The sales have become charged on a political level over potential job losses and regional fuel shortages. But concerted efforts of federal and local legislators, union workers and others may now be paying off.
"It's gratifying to know that there are serious, well-financed prospects to purchase the Philadelphia refinery," Pennsylvania Senator Bob Casey said. "I also know Mike O'Neill to be a successful and sophisticated entrepreneur."
BY LAND OR BY SEA
The Marcus Hook, Trainer and Philadelphia refineries were in many ways casualties of the surge in U.S. shale oil production, an unexpected boon that emerged from the hydraulic fracturing technology first applied to natural gas fields.
As production in landlocked North Dakota and Canada surged, crude prices plunged in the Midwest, giving refiners there a profit advantage that allowed them to chip away at the East Coast market. Some of that oil made it as far south as Louisiana and Texas by rail, but little of it moved east.
But late last year, Sunoco and Conoco tested light, sweet Bakken crude from North Dakota at their plants, with an estimated 10,000 and 20,000 bpd of Bakken oil railed to Albany, New York and then barged down to Philadelphia, traders said.
However, Lynn Elsenhans, then Sunoco's chief executive, said in November that Sunoco Logistics (SXL.N) lacked the assets to bring enough crude east to make it economical.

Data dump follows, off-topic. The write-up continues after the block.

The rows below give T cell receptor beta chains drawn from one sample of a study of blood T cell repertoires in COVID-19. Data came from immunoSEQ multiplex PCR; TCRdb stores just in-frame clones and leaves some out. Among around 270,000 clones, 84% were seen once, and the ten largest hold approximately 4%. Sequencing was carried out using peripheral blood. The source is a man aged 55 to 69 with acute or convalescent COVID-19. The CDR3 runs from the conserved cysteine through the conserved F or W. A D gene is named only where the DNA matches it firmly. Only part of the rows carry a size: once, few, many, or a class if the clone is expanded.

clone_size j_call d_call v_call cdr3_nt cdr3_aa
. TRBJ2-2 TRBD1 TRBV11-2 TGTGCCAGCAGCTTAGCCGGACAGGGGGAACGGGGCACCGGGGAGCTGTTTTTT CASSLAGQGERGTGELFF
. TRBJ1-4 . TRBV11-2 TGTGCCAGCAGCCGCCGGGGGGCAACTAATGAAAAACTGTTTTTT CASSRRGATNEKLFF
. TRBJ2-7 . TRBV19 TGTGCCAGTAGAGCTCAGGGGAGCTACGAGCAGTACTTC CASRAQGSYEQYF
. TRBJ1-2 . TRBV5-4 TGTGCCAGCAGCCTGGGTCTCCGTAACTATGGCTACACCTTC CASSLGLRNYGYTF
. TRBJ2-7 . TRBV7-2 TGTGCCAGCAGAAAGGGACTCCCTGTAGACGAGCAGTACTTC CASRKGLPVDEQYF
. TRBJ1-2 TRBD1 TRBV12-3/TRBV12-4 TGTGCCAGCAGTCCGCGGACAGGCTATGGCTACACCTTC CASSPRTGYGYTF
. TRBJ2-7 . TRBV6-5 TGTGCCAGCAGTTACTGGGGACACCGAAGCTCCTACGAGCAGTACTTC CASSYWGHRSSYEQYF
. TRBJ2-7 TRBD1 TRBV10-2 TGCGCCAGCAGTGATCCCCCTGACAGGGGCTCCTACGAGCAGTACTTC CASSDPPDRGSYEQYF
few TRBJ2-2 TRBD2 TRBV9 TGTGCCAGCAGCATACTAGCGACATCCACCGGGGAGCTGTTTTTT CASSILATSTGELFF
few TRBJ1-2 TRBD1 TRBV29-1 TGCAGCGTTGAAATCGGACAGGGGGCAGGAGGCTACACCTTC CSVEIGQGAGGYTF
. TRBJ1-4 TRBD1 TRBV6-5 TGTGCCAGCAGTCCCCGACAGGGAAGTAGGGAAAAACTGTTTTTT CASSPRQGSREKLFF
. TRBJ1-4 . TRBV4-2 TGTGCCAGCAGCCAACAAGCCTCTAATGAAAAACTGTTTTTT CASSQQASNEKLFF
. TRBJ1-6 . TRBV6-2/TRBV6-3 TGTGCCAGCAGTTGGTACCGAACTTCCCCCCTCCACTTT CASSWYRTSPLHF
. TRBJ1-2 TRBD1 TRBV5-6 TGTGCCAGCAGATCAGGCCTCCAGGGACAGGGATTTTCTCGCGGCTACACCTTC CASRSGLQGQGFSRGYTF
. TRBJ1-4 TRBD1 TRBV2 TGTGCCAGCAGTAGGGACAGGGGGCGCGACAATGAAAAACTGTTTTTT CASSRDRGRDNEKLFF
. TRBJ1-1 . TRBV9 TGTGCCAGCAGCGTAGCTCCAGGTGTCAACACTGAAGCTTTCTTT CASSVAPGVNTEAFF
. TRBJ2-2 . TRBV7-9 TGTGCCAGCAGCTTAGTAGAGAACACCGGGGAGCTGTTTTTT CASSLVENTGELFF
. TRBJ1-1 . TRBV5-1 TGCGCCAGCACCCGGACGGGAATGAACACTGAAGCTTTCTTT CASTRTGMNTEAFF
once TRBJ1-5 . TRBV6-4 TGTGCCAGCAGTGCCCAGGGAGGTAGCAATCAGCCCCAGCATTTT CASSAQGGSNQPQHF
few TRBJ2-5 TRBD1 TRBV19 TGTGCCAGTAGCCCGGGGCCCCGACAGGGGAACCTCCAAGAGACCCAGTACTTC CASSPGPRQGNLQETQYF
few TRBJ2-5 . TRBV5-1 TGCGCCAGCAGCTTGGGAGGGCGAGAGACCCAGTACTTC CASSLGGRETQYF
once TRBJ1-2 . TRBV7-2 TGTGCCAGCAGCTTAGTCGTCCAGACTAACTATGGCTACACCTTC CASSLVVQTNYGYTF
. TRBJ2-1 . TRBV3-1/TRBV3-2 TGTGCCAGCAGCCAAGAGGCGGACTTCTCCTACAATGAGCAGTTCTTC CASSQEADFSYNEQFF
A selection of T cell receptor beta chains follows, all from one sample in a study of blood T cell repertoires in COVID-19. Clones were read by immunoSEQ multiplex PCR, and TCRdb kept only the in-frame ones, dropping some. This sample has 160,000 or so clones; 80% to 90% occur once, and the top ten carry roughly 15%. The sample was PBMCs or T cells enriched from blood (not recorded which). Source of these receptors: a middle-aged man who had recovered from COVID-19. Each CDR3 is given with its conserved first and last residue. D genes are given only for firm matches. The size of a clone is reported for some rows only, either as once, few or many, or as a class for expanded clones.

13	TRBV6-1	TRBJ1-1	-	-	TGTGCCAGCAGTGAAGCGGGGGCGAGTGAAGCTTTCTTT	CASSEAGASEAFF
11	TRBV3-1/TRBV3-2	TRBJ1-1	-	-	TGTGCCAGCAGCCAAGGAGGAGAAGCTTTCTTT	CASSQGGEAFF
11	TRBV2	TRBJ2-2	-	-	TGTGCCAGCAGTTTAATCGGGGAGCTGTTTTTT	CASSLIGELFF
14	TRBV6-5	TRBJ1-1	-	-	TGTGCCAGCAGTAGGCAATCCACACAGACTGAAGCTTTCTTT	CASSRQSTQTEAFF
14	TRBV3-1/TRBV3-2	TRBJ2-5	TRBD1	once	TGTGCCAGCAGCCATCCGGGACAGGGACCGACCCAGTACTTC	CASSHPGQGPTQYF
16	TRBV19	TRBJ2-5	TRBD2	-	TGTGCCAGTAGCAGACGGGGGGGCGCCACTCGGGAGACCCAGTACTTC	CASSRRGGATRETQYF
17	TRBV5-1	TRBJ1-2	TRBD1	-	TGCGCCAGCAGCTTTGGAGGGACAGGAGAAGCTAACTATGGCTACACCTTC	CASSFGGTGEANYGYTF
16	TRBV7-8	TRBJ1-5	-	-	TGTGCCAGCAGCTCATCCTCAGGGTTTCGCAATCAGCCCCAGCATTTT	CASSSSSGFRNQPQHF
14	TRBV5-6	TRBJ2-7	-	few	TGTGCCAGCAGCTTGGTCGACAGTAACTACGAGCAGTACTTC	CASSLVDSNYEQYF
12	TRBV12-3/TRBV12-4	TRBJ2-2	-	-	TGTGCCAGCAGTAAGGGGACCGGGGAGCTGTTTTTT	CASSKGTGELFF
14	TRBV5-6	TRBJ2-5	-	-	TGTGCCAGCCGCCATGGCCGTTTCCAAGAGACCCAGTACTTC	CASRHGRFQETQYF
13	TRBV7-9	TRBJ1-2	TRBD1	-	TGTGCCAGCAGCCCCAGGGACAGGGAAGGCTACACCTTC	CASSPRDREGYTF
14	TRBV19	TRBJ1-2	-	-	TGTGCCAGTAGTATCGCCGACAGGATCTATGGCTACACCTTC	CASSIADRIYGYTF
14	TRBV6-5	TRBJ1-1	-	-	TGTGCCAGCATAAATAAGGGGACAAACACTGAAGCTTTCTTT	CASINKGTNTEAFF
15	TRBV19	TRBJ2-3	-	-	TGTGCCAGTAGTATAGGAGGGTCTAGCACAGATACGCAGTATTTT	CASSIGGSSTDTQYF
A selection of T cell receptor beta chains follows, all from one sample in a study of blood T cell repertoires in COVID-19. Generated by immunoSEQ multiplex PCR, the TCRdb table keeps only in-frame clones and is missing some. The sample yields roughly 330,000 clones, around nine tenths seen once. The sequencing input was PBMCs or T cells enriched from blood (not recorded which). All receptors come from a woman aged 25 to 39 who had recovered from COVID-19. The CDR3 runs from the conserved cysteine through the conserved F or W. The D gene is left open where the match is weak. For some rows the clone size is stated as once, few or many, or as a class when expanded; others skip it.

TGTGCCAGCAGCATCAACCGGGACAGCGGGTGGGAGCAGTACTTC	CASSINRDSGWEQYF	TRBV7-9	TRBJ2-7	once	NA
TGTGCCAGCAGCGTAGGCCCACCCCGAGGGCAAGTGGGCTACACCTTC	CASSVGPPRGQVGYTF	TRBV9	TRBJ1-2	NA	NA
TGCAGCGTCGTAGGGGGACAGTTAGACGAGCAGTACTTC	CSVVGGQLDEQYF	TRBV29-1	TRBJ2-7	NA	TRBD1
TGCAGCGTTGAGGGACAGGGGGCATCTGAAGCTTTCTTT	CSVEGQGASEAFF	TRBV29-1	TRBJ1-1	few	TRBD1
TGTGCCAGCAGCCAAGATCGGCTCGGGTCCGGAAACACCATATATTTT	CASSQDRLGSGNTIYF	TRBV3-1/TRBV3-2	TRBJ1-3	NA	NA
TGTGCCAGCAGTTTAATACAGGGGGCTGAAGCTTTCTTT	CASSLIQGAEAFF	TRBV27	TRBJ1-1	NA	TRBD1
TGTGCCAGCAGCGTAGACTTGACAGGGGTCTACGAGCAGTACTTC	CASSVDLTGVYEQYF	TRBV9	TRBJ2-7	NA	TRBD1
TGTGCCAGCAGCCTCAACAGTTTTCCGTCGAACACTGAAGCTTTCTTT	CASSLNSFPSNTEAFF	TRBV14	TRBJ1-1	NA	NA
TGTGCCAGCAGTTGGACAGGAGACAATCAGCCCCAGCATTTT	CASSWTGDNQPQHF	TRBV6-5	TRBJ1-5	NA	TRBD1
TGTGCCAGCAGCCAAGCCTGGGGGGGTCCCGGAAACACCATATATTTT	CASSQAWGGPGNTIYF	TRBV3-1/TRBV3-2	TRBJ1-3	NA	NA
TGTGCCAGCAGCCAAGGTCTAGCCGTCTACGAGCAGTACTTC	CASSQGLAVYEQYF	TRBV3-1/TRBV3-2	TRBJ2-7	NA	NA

Enter Preferred, which says its train connections give it a leg up over other bidders. It already hauls tons of sand or silica from plants in Nebraska and Arizona to the shale patches in other states, where the "proppant" is injected into wells to allow oil and gas to flow out.
That diet of cheaper, domestic crude would help the Philadelphia plant wean itself away from the Angolan, Azeri, Nigerian and Norwegian oil that is now its mainstay -- and which costs some $20 a barrel more than U.S. benchmark West Texas Intermediate and $35-plus more than North Dakota's Bakken crude, according to Reuters data.
In January, Sunoco imported 10.3 million barrels (about 343,000 bpd) of crude from those countries, U.S. government data shows, enough to run the Philadelphia refinery.
"Any drop of midcontinent crude which replaces Brent is a drop in the right direction," said Mark Routt, senior analyst with Houston-based KBC, a refinery consultancy.